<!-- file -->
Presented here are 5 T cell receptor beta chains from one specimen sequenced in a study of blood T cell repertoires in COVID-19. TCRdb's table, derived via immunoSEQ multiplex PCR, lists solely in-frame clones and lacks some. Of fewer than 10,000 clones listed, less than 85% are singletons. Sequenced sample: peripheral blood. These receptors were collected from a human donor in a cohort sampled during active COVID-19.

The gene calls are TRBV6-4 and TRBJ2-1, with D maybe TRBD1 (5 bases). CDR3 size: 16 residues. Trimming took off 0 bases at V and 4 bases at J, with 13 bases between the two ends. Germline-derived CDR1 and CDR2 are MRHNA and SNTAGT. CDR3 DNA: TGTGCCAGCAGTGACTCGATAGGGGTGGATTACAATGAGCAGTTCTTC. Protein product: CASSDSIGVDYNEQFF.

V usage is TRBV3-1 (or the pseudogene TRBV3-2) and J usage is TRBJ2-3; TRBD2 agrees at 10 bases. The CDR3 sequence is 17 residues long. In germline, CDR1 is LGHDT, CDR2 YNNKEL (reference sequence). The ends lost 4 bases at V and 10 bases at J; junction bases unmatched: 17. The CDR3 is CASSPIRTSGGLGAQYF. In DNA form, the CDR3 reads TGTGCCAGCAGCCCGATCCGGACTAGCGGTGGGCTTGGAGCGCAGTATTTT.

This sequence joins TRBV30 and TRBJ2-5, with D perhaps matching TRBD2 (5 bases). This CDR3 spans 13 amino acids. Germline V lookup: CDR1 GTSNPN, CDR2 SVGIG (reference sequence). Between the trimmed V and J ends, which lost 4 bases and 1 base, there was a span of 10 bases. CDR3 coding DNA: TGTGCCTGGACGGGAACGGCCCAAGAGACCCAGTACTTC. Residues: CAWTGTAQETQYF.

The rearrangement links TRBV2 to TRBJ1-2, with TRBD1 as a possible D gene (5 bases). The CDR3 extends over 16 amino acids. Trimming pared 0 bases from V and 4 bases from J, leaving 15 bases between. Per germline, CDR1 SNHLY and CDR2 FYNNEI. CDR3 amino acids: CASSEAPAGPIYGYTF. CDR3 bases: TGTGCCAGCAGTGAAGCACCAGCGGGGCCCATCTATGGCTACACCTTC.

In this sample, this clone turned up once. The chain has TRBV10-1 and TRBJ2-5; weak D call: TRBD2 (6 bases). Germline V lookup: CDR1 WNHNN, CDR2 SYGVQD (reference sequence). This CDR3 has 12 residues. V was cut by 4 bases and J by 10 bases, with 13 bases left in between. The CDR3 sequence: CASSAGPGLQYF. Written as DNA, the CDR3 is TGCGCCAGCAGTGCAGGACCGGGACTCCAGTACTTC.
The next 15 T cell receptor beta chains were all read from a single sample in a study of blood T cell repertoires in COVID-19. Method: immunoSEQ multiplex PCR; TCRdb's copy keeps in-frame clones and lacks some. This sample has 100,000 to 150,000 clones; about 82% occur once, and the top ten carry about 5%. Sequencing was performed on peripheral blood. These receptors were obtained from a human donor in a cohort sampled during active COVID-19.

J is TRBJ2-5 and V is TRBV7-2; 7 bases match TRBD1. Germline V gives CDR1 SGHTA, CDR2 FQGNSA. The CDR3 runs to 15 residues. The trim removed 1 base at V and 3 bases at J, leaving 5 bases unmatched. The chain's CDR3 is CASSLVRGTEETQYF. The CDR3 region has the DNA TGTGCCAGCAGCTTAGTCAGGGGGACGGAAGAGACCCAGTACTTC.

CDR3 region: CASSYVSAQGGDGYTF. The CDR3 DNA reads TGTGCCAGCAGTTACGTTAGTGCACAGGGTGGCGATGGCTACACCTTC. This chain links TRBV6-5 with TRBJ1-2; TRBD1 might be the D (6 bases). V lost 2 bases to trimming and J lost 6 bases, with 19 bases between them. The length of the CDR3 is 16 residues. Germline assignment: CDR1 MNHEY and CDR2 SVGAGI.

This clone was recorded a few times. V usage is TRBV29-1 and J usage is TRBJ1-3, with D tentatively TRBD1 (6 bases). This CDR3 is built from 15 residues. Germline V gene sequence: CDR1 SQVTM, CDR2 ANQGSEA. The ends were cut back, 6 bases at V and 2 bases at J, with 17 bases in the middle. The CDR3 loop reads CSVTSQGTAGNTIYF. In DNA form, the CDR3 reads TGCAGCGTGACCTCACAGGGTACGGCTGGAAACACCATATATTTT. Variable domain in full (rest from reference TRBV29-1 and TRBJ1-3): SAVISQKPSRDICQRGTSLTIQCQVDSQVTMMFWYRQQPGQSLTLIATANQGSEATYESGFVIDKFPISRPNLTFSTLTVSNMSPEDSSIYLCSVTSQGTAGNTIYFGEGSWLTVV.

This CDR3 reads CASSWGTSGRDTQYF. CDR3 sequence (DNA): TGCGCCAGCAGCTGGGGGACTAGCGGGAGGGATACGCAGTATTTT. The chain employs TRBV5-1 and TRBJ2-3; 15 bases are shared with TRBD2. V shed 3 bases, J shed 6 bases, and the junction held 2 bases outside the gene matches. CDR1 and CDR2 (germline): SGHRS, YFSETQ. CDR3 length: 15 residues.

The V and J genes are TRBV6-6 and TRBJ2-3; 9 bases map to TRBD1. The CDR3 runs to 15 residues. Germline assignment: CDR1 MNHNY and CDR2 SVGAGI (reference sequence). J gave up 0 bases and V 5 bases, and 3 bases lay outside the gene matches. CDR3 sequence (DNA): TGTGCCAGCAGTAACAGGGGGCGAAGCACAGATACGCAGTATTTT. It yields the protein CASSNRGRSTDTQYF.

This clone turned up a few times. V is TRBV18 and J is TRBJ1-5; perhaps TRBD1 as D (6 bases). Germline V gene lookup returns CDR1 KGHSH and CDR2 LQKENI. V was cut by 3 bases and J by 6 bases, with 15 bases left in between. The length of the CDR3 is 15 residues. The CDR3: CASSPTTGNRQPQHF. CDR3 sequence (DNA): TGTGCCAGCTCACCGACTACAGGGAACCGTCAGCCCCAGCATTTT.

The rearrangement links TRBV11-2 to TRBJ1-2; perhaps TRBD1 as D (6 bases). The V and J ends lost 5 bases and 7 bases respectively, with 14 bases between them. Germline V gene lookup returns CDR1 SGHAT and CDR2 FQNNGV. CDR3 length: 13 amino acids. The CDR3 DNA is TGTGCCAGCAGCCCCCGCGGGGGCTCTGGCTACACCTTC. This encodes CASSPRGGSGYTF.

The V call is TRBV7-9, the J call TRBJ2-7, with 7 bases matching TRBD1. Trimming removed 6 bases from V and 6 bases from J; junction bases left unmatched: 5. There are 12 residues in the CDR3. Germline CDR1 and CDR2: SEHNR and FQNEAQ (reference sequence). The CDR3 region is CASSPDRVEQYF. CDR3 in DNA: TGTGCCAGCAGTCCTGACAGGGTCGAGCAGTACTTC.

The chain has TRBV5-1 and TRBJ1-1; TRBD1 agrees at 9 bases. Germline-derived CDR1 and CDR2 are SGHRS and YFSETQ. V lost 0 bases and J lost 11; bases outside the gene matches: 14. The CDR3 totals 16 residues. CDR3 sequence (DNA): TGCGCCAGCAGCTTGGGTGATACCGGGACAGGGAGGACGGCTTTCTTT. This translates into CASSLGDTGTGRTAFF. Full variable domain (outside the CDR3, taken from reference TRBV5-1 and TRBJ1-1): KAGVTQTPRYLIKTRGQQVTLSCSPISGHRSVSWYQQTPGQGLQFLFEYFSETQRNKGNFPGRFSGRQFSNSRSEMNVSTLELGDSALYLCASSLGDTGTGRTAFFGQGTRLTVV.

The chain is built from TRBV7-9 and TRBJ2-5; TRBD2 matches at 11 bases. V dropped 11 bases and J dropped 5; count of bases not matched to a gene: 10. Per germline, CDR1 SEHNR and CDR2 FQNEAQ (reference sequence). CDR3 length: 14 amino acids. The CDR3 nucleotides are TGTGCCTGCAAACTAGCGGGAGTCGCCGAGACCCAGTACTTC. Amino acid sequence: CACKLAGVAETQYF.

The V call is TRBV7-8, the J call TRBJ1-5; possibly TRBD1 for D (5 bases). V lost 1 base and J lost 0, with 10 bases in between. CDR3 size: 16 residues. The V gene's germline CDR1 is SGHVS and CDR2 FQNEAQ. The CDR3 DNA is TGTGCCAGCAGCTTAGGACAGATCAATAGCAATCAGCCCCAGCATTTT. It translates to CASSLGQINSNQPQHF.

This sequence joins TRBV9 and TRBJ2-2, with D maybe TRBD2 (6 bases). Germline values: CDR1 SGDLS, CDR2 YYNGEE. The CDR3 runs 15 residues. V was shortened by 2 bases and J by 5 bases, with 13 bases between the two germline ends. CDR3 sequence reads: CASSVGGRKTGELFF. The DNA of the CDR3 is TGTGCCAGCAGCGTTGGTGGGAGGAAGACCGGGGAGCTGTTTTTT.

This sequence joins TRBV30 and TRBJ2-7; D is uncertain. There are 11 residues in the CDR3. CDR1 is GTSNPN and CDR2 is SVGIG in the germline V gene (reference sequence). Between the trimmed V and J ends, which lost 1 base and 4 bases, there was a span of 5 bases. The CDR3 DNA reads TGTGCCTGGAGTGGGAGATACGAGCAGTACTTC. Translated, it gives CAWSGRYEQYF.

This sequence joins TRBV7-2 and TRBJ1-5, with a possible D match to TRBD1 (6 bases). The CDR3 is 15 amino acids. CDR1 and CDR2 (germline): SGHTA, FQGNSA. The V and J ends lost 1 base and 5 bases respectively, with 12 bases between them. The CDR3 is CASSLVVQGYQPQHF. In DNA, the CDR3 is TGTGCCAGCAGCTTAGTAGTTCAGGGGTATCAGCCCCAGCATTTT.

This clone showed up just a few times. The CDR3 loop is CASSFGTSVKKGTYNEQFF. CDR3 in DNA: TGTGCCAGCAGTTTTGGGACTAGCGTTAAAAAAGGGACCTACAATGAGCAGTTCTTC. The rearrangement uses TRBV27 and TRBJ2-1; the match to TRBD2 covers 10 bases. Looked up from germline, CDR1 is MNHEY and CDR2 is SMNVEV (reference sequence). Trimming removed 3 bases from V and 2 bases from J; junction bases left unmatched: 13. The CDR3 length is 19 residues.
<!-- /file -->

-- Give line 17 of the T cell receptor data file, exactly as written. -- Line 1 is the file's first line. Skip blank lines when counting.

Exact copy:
The chain is built from TRBV7-9 and TRBJ2-5; TRBD2 matches at 11 bases. V dropped 11 bases and J dropped 5; count of bases not matched to a gene: 10. Per germline, CDR1 SEHNR and CDR2 FQNEAQ (reference sequence). CDR3 length: 14 amino acids. The CDR3 nucleotides are TGTGCCTGCAAACTAGCGGGAGTCGCCGAGACCCAGTACTTC. Amino acid sequence: CACKLAGVAETQYF.